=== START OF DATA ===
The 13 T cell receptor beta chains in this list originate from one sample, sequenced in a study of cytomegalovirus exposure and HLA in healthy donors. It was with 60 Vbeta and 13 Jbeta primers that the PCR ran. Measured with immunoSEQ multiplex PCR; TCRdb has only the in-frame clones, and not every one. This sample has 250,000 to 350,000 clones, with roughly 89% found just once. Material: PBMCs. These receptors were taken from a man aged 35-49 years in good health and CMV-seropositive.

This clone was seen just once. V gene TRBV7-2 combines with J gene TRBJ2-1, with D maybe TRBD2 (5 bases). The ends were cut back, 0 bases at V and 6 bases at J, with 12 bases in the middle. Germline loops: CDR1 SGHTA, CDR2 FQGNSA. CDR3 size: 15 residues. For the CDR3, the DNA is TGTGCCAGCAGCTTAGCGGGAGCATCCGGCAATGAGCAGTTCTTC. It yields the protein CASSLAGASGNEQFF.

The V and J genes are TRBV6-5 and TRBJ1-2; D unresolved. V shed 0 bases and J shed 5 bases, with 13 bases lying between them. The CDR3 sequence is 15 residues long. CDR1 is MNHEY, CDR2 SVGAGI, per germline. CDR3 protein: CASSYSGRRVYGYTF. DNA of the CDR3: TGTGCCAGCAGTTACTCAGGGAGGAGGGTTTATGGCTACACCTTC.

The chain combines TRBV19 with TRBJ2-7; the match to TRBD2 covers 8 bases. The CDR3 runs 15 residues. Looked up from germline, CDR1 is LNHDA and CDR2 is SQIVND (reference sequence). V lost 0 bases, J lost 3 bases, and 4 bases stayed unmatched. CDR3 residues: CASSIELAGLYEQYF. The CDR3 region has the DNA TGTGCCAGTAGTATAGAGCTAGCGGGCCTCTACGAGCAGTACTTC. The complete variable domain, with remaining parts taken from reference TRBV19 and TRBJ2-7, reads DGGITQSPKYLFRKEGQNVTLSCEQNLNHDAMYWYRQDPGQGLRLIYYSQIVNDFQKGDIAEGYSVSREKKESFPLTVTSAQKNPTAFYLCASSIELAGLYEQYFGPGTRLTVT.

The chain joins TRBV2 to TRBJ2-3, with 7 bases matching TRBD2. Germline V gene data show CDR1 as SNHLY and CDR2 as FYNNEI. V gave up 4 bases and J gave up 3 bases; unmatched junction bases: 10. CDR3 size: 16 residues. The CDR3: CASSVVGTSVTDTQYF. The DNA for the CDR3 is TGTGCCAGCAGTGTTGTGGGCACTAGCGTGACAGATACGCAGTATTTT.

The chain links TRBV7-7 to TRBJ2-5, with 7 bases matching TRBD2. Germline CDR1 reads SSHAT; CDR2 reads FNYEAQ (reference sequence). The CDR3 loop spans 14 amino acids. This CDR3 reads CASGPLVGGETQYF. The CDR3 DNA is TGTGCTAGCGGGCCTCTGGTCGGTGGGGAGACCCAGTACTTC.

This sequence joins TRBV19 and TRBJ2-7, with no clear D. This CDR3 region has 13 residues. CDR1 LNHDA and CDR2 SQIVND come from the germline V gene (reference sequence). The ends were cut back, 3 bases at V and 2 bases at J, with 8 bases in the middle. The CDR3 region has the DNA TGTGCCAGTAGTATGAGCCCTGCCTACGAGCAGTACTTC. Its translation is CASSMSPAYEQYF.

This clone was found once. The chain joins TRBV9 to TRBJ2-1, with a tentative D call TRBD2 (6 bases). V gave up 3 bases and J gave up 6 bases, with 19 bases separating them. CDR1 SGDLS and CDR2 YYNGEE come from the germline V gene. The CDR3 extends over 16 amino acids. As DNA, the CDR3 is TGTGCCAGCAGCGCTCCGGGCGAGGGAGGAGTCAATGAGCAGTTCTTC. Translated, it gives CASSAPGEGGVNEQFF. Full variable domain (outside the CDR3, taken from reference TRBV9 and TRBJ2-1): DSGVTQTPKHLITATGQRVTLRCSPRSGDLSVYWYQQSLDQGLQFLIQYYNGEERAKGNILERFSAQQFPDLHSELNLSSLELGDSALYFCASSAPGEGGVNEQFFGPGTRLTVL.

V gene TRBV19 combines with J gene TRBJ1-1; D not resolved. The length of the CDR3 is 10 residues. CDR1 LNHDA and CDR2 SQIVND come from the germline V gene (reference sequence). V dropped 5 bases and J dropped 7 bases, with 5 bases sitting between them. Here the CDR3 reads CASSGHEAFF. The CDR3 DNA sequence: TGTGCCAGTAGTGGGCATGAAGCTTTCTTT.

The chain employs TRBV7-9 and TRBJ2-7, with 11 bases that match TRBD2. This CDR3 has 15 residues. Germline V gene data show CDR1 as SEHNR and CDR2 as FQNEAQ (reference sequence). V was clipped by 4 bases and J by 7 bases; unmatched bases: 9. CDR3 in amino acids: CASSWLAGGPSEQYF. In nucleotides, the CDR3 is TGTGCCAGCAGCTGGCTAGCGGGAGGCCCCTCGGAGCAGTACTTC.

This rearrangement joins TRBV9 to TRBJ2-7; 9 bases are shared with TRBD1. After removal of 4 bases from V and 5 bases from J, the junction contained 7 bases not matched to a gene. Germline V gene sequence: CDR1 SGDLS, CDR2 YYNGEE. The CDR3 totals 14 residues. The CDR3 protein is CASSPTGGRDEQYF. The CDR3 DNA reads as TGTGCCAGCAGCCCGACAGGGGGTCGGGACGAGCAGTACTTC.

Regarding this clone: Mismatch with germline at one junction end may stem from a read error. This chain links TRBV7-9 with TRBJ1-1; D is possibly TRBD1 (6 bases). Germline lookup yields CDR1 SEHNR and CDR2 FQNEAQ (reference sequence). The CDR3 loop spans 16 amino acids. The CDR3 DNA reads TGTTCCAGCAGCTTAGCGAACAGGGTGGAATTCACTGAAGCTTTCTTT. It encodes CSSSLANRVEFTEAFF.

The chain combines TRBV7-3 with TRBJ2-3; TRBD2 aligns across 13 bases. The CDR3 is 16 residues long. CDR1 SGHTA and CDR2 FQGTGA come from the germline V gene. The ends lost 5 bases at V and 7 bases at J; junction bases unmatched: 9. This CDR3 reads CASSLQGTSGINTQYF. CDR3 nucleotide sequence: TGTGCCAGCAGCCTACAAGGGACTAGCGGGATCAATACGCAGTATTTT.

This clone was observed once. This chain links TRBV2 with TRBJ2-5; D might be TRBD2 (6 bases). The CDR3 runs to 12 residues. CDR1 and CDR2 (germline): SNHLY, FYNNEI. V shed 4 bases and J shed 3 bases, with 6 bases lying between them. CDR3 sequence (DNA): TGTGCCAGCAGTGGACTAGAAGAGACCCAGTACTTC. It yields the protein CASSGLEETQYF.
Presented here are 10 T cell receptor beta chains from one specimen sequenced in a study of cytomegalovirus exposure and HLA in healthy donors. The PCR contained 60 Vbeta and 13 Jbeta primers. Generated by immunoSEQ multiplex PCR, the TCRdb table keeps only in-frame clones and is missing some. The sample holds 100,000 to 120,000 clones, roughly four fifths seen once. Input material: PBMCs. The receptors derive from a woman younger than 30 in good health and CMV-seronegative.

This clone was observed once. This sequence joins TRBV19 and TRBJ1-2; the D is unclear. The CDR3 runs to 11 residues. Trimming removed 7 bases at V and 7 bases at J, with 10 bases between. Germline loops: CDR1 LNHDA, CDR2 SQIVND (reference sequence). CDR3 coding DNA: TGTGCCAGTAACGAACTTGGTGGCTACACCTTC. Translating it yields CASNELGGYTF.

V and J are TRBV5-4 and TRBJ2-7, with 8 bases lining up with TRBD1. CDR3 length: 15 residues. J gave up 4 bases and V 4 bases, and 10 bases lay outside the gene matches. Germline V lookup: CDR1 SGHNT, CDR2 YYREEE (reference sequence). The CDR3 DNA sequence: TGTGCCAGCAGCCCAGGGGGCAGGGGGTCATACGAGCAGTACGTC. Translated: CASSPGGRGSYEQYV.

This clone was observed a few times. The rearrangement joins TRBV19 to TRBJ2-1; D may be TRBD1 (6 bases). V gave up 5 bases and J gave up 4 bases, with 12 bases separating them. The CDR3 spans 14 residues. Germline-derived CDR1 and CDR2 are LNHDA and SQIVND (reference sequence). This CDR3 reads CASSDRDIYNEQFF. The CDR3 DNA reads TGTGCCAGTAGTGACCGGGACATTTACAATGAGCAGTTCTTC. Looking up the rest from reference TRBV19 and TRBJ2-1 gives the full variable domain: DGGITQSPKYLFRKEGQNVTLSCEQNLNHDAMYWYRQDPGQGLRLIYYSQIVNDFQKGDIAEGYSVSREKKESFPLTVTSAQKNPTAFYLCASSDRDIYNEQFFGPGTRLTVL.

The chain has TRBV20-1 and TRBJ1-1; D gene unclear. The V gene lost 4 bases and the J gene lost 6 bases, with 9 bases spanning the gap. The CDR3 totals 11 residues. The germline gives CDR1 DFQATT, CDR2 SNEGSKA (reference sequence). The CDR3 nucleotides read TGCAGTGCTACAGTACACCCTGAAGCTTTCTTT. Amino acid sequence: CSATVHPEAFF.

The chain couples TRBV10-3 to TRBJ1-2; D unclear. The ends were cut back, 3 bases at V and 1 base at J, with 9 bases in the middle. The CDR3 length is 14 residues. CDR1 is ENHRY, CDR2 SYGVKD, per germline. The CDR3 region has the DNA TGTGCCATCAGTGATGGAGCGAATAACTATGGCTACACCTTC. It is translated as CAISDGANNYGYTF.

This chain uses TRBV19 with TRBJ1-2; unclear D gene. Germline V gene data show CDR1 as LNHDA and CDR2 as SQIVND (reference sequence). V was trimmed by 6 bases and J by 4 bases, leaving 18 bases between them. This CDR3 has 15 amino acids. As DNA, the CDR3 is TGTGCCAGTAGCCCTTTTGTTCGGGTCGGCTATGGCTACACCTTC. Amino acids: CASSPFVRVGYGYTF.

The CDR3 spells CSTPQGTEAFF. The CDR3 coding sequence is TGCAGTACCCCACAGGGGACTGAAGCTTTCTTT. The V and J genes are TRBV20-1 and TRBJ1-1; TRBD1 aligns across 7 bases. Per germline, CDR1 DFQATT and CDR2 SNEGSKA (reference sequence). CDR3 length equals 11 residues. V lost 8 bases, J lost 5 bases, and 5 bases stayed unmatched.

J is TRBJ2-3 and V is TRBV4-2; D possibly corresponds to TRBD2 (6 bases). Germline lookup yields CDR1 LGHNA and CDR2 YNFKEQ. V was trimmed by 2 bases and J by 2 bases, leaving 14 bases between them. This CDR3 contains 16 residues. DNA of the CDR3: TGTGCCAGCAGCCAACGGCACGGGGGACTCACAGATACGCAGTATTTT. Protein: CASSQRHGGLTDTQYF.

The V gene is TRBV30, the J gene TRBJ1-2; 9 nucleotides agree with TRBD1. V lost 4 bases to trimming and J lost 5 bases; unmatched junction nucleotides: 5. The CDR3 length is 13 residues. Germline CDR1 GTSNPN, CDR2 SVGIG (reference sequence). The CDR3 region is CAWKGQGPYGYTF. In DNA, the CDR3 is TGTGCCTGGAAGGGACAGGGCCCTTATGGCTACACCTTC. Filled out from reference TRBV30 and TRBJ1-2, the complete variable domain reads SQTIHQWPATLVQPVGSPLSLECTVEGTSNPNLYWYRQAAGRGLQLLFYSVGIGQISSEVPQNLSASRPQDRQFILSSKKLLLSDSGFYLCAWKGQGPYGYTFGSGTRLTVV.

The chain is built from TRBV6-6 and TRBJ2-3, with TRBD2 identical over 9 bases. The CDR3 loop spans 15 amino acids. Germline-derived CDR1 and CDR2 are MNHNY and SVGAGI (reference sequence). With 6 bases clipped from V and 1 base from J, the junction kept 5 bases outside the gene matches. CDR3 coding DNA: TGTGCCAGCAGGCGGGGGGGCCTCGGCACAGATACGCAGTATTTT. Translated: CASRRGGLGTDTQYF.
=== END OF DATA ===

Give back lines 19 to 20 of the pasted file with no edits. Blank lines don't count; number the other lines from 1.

The chain has TRBV20-1 and TRBJ1-1; D gene unclear. The V gene lost 4 bases and the J gene lost 6 bases, with 9 bases spanning the gap. The CDR3 totals 11 residues. The germline gives CDR1 DFQATT, CDR2 SNEGSKA (reference sequence). The CDR3 nucleotides read TGCAGTGCTACAGTACACCCTGAAGCTTTCTTT. Amino acid sequence: CSATVHPEAFF.

The chain couples TRBV10-3 to TRBJ1-2; D unclear. The ends were cut back, 3 bases at V and 1 base at J, with 9 bases in the middle. The CDR3 length is 14 residues. CDR1 is ENHRY, CDR2 SYGVKD, per germline. The CDR3 region has the DNA TGTGCCATCAGTGATGGAGCGAATAACTATGGCTACACCTTC. It is translated as CAISDGANNYGYTF.